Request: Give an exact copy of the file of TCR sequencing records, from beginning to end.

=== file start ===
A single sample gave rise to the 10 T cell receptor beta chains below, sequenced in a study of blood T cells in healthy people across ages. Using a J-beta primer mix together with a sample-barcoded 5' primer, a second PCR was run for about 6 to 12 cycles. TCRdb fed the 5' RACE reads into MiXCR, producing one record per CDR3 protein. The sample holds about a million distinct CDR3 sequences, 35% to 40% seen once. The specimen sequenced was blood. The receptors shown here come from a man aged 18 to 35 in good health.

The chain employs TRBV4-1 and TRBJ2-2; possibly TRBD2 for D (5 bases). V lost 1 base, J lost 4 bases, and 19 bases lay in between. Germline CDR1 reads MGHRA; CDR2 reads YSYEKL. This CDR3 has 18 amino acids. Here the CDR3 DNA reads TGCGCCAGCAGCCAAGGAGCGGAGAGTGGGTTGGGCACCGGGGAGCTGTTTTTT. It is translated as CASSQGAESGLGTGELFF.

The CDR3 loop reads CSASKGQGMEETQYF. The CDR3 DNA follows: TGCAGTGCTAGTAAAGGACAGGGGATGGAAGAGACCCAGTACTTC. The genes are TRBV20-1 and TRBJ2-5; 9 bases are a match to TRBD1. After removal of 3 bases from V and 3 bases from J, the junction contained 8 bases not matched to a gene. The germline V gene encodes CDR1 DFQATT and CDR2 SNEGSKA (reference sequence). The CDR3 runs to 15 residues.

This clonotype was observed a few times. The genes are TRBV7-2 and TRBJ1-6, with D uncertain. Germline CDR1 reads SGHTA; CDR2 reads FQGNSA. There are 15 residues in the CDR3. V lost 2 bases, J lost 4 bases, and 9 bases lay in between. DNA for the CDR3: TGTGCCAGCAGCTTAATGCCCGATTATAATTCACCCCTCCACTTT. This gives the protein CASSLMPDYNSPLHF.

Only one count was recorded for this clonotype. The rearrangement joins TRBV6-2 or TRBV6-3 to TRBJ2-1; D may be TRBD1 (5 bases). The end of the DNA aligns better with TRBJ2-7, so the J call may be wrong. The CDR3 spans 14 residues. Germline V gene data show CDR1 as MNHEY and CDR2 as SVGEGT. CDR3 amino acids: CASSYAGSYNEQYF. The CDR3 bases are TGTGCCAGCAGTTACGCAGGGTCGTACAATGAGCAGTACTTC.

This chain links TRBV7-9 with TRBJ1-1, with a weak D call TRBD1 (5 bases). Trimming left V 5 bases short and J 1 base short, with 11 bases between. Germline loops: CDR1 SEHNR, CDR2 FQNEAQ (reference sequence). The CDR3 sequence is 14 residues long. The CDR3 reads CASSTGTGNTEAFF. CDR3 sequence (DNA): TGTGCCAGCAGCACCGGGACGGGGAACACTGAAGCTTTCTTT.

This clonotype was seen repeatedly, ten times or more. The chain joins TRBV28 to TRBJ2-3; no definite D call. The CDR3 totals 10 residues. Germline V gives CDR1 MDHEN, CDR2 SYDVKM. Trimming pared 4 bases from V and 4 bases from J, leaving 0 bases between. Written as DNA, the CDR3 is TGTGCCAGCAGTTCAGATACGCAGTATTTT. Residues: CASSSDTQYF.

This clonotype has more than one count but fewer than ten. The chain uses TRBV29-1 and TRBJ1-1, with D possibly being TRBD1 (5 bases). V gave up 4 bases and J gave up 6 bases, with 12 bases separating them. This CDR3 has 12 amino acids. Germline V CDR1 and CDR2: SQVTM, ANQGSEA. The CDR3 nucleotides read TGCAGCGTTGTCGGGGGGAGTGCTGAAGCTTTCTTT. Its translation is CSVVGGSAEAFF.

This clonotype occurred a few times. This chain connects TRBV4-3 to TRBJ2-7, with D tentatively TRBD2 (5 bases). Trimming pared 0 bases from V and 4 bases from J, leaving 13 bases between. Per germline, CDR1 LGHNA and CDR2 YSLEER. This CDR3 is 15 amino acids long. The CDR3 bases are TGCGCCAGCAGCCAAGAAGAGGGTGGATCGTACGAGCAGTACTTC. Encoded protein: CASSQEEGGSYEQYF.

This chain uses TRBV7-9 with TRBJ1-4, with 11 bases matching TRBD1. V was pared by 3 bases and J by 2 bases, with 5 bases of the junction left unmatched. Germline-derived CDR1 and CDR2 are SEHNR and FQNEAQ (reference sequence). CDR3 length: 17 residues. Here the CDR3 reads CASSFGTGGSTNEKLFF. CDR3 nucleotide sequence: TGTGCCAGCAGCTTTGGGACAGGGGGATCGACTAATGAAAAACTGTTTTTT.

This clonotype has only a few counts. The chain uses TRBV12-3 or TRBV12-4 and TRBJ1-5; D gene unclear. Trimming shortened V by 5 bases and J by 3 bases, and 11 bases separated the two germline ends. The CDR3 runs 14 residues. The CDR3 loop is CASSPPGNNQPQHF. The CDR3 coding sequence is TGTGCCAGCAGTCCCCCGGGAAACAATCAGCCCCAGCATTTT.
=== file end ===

A single sample gave rise to the 10 T cell receptor beta chains below, sequenced in a study of blood T cells in healthy people across ages. Using a J-beta primer mix together with a sample-barcoded 5' primer, a second PCR was run for about 6 to 12 cycles. TCRdb fed the 5' RACE reads into MiXCR, producing one record per CDR3 protein. The sample holds about a million distinct CDR3 sequences, 35% to 40% seen once. The specimen sequenced was blood. The receptors shown here come from a man aged 18 to 35 in good health.

The chain employs TRBV4-1 and TRBJ2-2; possibly TRBD2 for D (5 bases). V lost 1 base, J lost 4 bases, and 19 bases lay in between. Germline CDR1 reads MGHRA; CDR2 reads YSYEKL. This CDR3 has 18 amino acids. Here the CDR3 DNA reads TGCGCCAGCAGCCAAGGAGCGGAGAGTGGGTTGGGCACCGGGGAGCTGTTTTTT. It is translated as CASSQGAESGLGTGELFF.

The CDR3 loop reads CSASKGQGMEETQYF. The CDR3 DNA follows: TGCAGTGCTAGTAAAGGACAGGGGATGGAAGAGACCCAGTACTTC. The genes are TRBV20-1 and TRBJ2-5; 9 bases are a match to TRBD1. After removal of 3 bases from V and 3 bases from J, the junction contained 8 bases not matched to a gene. The germline V gene encodes CDR1 DFQATT and CDR2 SNEGSKA (reference sequence). The CDR3 runs to 15 residues.

This clonotype was observed a few times. The genes are TRBV7-2 and TRBJ1-6, with D uncertain. Germline CDR1 reads SGHTA; CDR2 reads FQGNSA. There are 15 residues in the CDR3. V lost 2 bases, J lost 4 bases, and 9 bases lay in between. DNA for the CDR3: TGTGCCAGCAGCTTAATGCCCGATTATAATTCACCCCTCCACTTT. This gives the protein CASSLMPDYNSPLHF.

Only one count was recorded for this clonotype. The rearrangement joins TRBV6-2 or TRBV6-3 to TRBJ2-1; D may be TRBD1 (5 bases). The end of the DNA aligns better with TRBJ2-7, so the J call may be wrong. The CDR3 spans 14 residues. Germline V gene data show CDR1 as MNHEY and CDR2 as SVGEGT. CDR3 amino acids: CASSYAGSYNEQYF. The CDR3 bases are TGTGCCAGCAGTTACGCAGGGTCGTACAATGAGCAGTACTTC.

This chain links TRBV7-9 with TRBJ1-1, with a weak D call TRBD1 (5 bases). Trimming left V 5 bases short and J 1 base short, with 11 bases between. Germline loops: CDR1 SEHNR, CDR2 FQNEAQ (reference sequence). The CDR3 sequence is 14 residues long. The CDR3 reads CASSTGTGNTEAFF. CDR3 sequence (DNA): TGTGCCAGCAGCACCGGGACGGGGAACACTGAAGCTTTCTTT.

This clonotype was seen repeatedly, ten times or more. The chain joins TRBV28 to TRBJ2-3; no definite D call. The CDR3 totals 10 residues. Germline V gives CDR1 MDHEN, CDR2 SYDVKM. Trimming pared 4 bases from V and 4 bases from J, leaving 0 bases between. Written as DNA, the CDR3 is TGTGCCAGCAGTTCAGATACGCAGTATTTT. Residues: CASSSDTQYF.

This clonotype has more than one count but fewer than ten. The chain uses TRBV29-1 and TRBJ1-1, with D possibly being TRBD1 (5 bases). V gave up 4 bases and J gave up 6 bases, with 12 bases separating them. This CDR3 has 12 amino acids. Germline V CDR1 and CDR2: SQVTM, ANQGSEA. The CDR3 nucleotides read TGCAGCGTTGTCGGGGGGAGTGCTGAAGCTTTCTTT. Its translation is CSVVGGSAEAFF.

This clonotype occurred a few times. This chain connects TRBV4-3 to TRBJ2-7, with D tentatively TRBD2 (5 bases). Trimming pared 0 bases from V and 4 bases from J, leaving 13 bases between. Per germline, CDR1 LGHNA and CDR2 YSLEER. This CDR3 is 15 amino acids long. The CDR3 bases are TGCGCCAGCAGCCAAGAAGAGGGTGGATCGTACGAGCAGTACTTC. Encoded protein: CASSQEEGGSYEQYF.

This chain uses TRBV7-9 with TRBJ1-4, with 11 bases matching TRBD1. V was pared by 3 bases and J by 2 bases, with 5 bases of the junction left unmatched. Germline-derived CDR1 and CDR2 are SEHNR and FQNEAQ (reference sequence). CDR3 length: 17 residues. Here the CDR3 reads CASSFGTGGSTNEKLFF. CDR3 nucleotide sequence: TGTGCCAGCAGCTTTGGGACAGGGGGATCGACTAATGAAAAACTGTTTTTT.

This clonotype has only a few counts. The chain uses TRBV12-3 or TRBV12-4 and TRBJ1-5; D gene unclear. Trimming shortened V by 5 bases and J by 3 bases, and 11 bases separated the two germline ends. The CDR3 runs 14 residues. The CDR3 loop is CASSPPGNNQPQHF. The CDR3 coding sequence is TGTGCCAGCAGTCCCCCGGGAAACAATCAGCCCCAGCATTTT.